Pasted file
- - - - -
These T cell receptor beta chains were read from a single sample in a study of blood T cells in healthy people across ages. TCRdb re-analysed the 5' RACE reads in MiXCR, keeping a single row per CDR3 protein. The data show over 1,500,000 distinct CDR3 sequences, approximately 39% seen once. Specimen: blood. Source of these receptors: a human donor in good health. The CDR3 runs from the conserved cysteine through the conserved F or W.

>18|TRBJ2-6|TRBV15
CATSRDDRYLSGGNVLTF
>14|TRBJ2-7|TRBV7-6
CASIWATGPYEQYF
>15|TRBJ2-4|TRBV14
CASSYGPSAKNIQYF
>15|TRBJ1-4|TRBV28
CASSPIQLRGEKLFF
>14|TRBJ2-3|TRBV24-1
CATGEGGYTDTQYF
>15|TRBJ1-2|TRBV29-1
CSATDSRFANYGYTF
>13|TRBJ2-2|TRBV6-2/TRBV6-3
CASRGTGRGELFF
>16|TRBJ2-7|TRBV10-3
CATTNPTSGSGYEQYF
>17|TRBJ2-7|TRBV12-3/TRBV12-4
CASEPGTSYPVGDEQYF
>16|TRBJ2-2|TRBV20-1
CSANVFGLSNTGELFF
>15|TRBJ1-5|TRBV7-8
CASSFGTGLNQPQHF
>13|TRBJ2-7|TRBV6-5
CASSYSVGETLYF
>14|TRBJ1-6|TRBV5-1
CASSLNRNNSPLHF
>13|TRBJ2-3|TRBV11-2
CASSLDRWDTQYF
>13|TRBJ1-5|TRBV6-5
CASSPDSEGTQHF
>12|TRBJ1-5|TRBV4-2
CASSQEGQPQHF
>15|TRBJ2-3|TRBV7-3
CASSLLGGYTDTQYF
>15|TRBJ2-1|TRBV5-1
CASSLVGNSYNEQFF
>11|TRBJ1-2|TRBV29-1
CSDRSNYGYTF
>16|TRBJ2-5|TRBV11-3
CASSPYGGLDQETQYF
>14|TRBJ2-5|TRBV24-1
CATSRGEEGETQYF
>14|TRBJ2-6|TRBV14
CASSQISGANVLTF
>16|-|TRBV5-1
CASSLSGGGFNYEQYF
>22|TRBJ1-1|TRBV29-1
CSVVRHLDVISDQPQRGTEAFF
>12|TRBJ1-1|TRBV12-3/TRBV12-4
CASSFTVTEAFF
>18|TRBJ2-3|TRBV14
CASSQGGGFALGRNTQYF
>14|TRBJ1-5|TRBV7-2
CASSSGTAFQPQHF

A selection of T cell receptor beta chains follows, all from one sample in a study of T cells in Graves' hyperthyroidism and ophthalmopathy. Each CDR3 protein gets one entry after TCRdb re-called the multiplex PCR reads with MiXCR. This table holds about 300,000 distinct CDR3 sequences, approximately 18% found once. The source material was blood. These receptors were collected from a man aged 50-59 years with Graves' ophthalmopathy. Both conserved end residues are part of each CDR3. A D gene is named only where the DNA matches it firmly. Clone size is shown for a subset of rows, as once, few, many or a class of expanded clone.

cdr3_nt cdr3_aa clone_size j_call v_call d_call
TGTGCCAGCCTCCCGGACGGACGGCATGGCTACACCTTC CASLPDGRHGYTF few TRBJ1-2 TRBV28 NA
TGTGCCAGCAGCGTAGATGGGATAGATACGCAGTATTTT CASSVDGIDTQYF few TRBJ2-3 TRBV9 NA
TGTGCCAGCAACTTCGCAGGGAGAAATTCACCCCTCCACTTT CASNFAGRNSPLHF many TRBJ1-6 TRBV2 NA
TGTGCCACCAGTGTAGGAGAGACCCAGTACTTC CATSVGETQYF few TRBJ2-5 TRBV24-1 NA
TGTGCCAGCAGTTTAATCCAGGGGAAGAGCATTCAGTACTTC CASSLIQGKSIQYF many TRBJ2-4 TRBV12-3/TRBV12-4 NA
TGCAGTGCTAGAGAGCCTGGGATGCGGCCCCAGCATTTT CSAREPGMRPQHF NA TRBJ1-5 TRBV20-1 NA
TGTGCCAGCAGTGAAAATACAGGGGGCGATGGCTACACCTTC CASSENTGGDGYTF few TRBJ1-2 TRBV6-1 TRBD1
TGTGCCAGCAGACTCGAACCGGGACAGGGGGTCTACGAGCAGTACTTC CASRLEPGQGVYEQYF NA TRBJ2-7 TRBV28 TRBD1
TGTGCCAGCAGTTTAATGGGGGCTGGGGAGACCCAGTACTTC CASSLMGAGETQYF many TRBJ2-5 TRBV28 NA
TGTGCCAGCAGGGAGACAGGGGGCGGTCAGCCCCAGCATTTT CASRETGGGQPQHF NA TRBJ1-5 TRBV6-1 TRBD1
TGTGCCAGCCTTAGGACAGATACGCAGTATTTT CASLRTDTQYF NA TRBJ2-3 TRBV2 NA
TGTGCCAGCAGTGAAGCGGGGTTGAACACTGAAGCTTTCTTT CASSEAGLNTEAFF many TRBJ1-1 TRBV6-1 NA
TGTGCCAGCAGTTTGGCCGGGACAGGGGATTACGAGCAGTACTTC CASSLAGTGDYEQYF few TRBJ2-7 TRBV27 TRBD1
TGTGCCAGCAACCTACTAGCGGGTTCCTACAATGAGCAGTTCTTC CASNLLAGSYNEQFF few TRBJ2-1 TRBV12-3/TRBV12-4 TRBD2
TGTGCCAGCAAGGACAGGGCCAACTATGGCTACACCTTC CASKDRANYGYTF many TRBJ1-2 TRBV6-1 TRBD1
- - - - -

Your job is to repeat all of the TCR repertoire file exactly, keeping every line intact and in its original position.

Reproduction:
These T cell receptor beta chains were read from a single sample in a study of blood T cells in healthy people across ages. TCRdb re-analysed the 5' RACE reads in MiXCR, keeping a single row per CDR3 protein. The data show over 1,500,000 distinct CDR3 sequences, approximately 39% seen once. Specimen: blood. Source of these receptors: a human donor in good health. The CDR3 runs from the conserved cysteine through the conserved F or W.

>18|TRBJ2-6|TRBV15
CATSRDDRYLSGGNVLTF
>14|TRBJ2-7|TRBV7-6
CASIWATGPYEQYF
>15|TRBJ2-4|TRBV14
CASSYGPSAKNIQYF
>15|TRBJ1-4|TRBV28
CASSPIQLRGEKLFF
>14|TRBJ2-3|TRBV24-1
CATGEGGYTDTQYF
>15|TRBJ1-2|TRBV29-1
CSATDSRFANYGYTF
>13|TRBJ2-2|TRBV6-2/TRBV6-3
CASRGTGRGELFF
>16|TRBJ2-7|TRBV10-3
CATTNPTSGSGYEQYF
>17|TRBJ2-7|TRBV12-3/TRBV12-4
CASEPGTSYPVGDEQYF
>16|TRBJ2-2|TRBV20-1
CSANVFGLSNTGELFF
>15|TRBJ1-5|TRBV7-8
CASSFGTGLNQPQHF
>13|TRBJ2-7|TRBV6-5
CASSYSVGETLYF
>14|TRBJ1-6|TRBV5-1
CASSLNRNNSPLHF
>13|TRBJ2-3|TRBV11-2
CASSLDRWDTQYF
>13|TRBJ1-5|TRBV6-5
CASSPDSEGTQHF
>12|TRBJ1-5|TRBV4-2
CASSQEGQPQHF
>15|TRBJ2-3|TRBV7-3
CASSLLGGYTDTQYF
>15|TRBJ2-1|TRBV5-1
CASSLVGNSYNEQFF
>11|TRBJ1-2|TRBV29-1
CSDRSNYGYTF
>16|TRBJ2-5|TRBV11-3
CASSPYGGLDQETQYF
>14|TRBJ2-5|TRBV24-1
CATSRGEEGETQYF
>14|TRBJ2-6|TRBV14
CASSQISGANVLTF
>16|-|TRBV5-1
CASSLSGGGFNYEQYF
>22|TRBJ1-1|TRBV29-1
CSVVRHLDVISDQPQRGTEAFF
>12|TRBJ1-1|TRBV12-3/TRBV12-4
CASSFTVTEAFF
>18|TRBJ2-3|TRBV14
CASSQGGGFALGRNTQYF
>14|TRBJ1-5|TRBV7-2
CASSSGTAFQPQHF

A selection of T cell receptor beta chains follows, all from one sample in a study of T cells in Graves' hyperthyroidism and ophthalmopathy. Each CDR3 protein gets one entry after TCRdb re-called the multiplex PCR reads with MiXCR. This table holds about 300,000 distinct CDR3 sequences, approximately 18% found once. The source material was blood. These receptors were collected from a man aged 50-59 years with Graves' ophthalmopathy. Both conserved end residues are part of each CDR3. A D gene is named only where the DNA matches it firmly. Clone size is shown for a subset of rows, as once, few, many or a class of expanded clone.

cdr3_nt cdr3_aa clone_size j_call v_call d_call
TGTGCCAGCCTCCCGGACGGACGGCATGGCTACACCTTC CASLPDGRHGYTF few TRBJ1-2 TRBV28 NA
TGTGCCAGCAGCGTAGATGGGATAGATACGCAGTATTTT CASSVDGIDTQYF few TRBJ2-3 TRBV9 NA
TGTGCCAGCAACTTCGCAGGGAGAAATTCACCCCTCCACTTT CASNFAGRNSPLHF many TRBJ1-6 TRBV2 NA
TGTGCCACCAGTGTAGGAGAGACCCAGTACTTC CATSVGETQYF few TRBJ2-5 TRBV24-1 NA
TGTGCCAGCAGTTTAATCCAGGGGAAGAGCATTCAGTACTTC CASSLIQGKSIQYF many TRBJ2-4 TRBV12-3/TRBV12-4 NA
TGCAGTGCTAGAGAGCCTGGGATGCGGCCCCAGCATTTT CSAREPGMRPQHF NA TRBJ1-5 TRBV20-1 NA
TGTGCCAGCAGTGAAAATACAGGGGGCGATGGCTACACCTTC CASSENTGGDGYTF few TRBJ1-2 TRBV6-1 TRBD1
TGTGCCAGCAGACTCGAACCGGGACAGGGGGTCTACGAGCAGTACTTC CASRLEPGQGVYEQYF NA TRBJ2-7 TRBV28 TRBD1
TGTGCCAGCAGTTTAATGGGGGCTGGGGAGACCCAGTACTTC CASSLMGAGETQYF many TRBJ2-5 TRBV28 NA
TGTGCCAGCAGGGAGACAGGGGGCGGTCAGCCCCAGCATTTT CASRETGGGQPQHF NA TRBJ1-5 TRBV6-1 TRBD1
TGTGCCAGCCTTAGGACAGATACGCAGTATTTT CASLRTDTQYF NA TRBJ2-3 TRBV2 NA
TGTGCCAGCAGTGAAGCGGGGTTGAACACTGAAGCTTTCTTT CASSEAGLNTEAFF many TRBJ1-1 TRBV6-1 NA
TGTGCCAGCAGTTTGGCCGGGACAGGGGATTACGAGCAGTACTTC CASSLAGTGDYEQYF few TRBJ2-7 TRBV27 TRBD1
TGTGCCAGCAACCTACTAGCGGGTTCCTACAATGAGCAGTTCTTC CASNLLAGSYNEQFF few TRBJ2-1 TRBV12-3/TRBV12-4 TRBD2
TGTGCCAGCAAGGACAGGGCCAACTATGGCTACACCTTC CASKDRANYGYTF many TRBJ1-2 TRBV6-1 TRBD1